Editor’s Note: The piece below was penned by SOFREP’s very own Garfield, editor of our sister site, The Loadout Room, and a 21-year veteran of the United States Navy. Be sure to check out The Loadout Room for the finest in gear reviews conducted by the experts, including yours truly, Garfield, and SOFREP Editor-in-Chief, former Navy SEAL Brandon Webb. — GDM

It’s not every day that someone in the family graduates, and then it’s an even more rare occasion that someone graduates the Army Sniper Course held at Ft Moore, Columbus, GA. Recently, I was privileged to attend a graduation held there and came away with some impressions about the course and the people conducting it.

Barrett MK22, MRAD (Multi Role-Adaptive Design) Sniper System

The Course

The course itself is very understated in what it does. Its purpose is to develop Snipers to be adaptive, critical thinkers, armed with the technical, tactical, and logistical skills necessary to plan and execute precision long-range, direct rifle fire against enemy targets while serving as a member of a Sniper Team.

It’s a 29-day resident course with learning activities that focus development on the following areas: Field Craft and Marksmanship. During Field Craft, the students explore and develop an understanding of advanced camouflage techniques, use of hides (urban and rural terrain), terrain utilization, concealed movement, range estimation/determination techniques, target detection using target indicators, and how to remain undetected by eliminating target indicators. During Marksmanship instruction, the students practice and develop an understanding of proper body positioning, applying the Direct Fire Engagement Process, using a ballistic calculator, known and unknown distance firing at stationary and moving targets during daylight, and limited visibility, including rapid target engagements. It’s open to Active Duty, Reserve, and National Guard personnel from specific Infantry fields, ranked E3 to E6. All students are volunteers with an excellent physical profile rating and have a good performance record with no history of alcohol or drug abuse. I can also state that some Commanders will initiate their own “test” before recommending someone and obtaining a billet.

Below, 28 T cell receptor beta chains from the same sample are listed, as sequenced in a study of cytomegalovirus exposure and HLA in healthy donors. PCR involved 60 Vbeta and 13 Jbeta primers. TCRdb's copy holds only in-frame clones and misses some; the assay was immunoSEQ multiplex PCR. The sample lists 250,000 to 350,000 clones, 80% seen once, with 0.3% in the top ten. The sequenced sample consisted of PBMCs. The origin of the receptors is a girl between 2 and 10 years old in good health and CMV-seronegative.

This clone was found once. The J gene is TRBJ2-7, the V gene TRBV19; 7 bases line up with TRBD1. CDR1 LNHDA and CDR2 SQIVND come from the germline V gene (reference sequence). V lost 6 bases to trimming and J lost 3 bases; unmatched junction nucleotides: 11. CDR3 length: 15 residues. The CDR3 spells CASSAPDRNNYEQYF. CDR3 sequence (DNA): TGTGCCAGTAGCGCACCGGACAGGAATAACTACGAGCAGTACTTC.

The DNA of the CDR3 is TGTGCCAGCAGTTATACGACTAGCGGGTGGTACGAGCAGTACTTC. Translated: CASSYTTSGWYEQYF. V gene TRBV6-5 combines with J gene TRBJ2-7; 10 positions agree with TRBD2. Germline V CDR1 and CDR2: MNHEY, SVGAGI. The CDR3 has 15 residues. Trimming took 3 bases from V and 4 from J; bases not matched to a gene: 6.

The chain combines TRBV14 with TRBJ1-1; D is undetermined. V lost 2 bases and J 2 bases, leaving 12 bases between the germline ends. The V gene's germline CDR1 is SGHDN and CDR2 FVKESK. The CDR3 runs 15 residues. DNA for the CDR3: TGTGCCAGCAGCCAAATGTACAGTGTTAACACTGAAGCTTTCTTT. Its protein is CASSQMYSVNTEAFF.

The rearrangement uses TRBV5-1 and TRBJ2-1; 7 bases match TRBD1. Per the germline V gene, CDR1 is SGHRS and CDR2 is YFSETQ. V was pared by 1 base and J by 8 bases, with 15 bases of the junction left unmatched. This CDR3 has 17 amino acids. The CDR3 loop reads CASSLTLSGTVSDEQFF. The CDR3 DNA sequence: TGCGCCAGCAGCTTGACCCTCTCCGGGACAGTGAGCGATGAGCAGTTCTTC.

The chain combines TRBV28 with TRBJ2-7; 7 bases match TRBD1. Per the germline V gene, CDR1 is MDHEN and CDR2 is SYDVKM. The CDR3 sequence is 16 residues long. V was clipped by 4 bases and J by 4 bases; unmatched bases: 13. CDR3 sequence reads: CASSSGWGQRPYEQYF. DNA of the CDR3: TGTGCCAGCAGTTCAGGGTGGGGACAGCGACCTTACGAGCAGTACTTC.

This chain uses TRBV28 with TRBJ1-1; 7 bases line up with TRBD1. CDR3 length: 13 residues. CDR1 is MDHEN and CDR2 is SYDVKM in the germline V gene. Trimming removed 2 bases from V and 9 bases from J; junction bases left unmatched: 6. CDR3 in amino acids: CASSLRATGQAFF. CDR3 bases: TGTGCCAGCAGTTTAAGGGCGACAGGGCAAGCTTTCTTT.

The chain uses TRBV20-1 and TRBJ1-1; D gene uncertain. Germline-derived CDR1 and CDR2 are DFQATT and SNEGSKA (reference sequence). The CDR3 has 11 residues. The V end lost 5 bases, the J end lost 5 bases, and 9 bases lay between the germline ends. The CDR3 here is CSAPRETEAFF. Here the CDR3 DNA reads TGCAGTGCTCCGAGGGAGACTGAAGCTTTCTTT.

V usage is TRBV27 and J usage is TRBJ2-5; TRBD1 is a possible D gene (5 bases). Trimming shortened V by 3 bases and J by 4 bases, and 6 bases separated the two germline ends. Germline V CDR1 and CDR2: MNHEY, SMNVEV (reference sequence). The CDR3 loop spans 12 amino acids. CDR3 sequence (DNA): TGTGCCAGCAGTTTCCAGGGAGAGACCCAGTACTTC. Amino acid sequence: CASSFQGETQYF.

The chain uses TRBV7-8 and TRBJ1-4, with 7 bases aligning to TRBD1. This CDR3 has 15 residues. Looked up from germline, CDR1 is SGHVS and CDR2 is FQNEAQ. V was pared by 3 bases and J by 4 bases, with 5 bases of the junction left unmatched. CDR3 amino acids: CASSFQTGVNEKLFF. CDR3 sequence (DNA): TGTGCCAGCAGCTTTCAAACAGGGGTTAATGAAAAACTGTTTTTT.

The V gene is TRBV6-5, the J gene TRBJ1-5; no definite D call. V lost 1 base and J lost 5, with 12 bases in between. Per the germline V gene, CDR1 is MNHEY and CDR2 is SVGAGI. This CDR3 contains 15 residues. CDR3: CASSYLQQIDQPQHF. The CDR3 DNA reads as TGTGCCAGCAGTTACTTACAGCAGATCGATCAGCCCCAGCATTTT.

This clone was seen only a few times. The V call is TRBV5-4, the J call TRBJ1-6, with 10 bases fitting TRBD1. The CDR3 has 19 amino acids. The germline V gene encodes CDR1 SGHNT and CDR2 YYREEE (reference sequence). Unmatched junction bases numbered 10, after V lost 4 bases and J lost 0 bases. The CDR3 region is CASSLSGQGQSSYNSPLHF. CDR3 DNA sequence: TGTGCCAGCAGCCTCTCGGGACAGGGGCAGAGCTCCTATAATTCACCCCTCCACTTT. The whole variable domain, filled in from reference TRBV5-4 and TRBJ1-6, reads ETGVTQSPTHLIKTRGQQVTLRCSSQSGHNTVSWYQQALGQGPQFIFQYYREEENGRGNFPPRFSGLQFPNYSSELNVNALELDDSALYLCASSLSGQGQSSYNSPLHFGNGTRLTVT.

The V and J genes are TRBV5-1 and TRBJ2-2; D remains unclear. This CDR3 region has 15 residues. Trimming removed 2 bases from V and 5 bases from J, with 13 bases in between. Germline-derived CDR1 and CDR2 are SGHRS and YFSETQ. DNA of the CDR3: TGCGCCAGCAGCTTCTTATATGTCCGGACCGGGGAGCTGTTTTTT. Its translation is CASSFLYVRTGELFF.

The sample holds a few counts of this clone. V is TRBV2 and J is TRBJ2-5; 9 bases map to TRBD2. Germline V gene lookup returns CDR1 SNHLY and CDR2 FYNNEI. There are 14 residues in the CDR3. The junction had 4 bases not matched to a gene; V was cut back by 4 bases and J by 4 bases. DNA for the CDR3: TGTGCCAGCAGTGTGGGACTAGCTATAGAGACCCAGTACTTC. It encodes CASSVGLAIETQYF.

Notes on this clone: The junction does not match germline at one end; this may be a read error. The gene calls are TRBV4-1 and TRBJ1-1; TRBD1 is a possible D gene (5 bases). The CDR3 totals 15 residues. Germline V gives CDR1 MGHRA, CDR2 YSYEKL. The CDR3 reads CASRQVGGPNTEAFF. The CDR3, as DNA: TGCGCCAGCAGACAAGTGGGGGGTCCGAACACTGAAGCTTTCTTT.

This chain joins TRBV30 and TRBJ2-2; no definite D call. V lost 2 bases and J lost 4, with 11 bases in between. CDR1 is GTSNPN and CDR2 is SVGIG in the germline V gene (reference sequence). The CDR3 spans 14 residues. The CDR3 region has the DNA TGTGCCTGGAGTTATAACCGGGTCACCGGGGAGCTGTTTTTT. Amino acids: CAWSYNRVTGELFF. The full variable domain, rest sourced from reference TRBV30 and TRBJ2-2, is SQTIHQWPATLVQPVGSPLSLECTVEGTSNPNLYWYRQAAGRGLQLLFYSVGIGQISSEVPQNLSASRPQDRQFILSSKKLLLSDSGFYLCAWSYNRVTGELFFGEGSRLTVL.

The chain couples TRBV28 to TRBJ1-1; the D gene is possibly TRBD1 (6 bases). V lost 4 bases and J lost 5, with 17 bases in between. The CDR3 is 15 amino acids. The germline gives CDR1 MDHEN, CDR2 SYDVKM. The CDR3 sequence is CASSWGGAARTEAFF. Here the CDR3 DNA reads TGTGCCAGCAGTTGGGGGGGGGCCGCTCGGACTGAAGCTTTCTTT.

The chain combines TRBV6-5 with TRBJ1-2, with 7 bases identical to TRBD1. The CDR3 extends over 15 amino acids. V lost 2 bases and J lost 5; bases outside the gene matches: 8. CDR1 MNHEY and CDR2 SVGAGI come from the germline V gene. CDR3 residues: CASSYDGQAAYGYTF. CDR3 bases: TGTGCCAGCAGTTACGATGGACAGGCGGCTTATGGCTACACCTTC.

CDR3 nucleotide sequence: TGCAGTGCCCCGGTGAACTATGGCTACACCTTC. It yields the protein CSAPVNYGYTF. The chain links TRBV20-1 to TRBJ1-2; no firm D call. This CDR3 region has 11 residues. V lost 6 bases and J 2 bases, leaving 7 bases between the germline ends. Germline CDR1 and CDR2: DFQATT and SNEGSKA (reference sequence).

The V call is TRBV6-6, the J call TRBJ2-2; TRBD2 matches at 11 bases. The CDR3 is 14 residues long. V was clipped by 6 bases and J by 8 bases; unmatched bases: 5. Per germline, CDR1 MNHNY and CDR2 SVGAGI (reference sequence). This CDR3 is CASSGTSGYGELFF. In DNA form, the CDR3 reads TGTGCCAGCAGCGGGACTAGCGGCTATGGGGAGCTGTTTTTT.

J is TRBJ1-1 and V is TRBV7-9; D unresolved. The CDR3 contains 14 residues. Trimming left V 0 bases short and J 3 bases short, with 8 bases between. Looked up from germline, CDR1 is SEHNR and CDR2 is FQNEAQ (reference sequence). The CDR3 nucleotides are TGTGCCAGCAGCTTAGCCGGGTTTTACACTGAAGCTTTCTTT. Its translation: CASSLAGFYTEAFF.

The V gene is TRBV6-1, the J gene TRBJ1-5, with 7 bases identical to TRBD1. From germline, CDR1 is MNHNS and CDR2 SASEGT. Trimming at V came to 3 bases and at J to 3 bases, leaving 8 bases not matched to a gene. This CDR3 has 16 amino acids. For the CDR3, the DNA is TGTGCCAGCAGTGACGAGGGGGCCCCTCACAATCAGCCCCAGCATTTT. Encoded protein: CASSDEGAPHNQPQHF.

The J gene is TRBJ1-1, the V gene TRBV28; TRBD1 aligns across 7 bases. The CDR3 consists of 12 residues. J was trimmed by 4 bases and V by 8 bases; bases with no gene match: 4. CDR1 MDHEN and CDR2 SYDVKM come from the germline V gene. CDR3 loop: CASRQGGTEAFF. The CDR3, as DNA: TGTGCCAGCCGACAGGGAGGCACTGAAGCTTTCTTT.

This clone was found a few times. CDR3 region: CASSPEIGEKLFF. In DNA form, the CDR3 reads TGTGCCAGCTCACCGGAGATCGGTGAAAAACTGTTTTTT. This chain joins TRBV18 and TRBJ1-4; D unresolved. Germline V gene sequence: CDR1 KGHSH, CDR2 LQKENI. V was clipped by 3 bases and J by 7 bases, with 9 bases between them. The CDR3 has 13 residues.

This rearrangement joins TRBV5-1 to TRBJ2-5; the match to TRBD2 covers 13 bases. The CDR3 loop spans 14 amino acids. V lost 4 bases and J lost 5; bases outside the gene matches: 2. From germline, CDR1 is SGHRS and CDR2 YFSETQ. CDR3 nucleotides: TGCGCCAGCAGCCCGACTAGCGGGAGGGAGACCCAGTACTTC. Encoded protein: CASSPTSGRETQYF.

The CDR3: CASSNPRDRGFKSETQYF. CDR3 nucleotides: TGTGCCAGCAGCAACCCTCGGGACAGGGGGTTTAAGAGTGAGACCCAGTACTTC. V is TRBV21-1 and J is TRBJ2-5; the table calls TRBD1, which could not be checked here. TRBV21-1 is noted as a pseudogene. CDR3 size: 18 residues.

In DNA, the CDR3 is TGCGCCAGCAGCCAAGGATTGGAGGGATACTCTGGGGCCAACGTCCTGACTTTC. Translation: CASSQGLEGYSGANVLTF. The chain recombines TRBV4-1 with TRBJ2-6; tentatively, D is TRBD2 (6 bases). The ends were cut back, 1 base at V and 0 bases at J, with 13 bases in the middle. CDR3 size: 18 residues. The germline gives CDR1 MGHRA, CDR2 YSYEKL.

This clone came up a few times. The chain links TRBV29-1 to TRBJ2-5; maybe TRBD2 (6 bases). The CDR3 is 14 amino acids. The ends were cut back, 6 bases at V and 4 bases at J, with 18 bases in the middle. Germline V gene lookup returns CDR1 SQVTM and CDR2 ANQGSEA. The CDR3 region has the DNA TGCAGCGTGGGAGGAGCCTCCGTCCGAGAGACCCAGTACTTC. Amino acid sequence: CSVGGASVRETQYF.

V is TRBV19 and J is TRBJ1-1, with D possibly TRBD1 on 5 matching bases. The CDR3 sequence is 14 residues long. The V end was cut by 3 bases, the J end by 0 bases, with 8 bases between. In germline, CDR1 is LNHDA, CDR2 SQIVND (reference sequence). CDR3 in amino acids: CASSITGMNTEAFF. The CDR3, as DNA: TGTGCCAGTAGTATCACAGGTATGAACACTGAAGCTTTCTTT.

The Graduation itself was understated, but that is much like the people they train are. You shouldn’t expect an all-out flowery pomp and circumstance ceremony from a school that trains people to blend into the background and remain hidden until mission completion. That being said, though, it was poignant and memorable. The guest speaker was an alumni graduate and spoke of something fundamental: the trust a new graduate must gain and keep with their Commander. He spoke of the mission being very important and so many lives saved with the intel a Sniper will report back and/or by a target being eliminated. But again, all done by completing hours and sometimes days of concealment to accomplish the mission and keep the trust.

Editor Garfield, on the left, his Graduate and the next Generation.

In the end, the successful Snipers have an over-arching sense of duty and a reason for doing what they do. And we are all the better for it.

The Editor Garfield, on the right, his Graduate and the reason.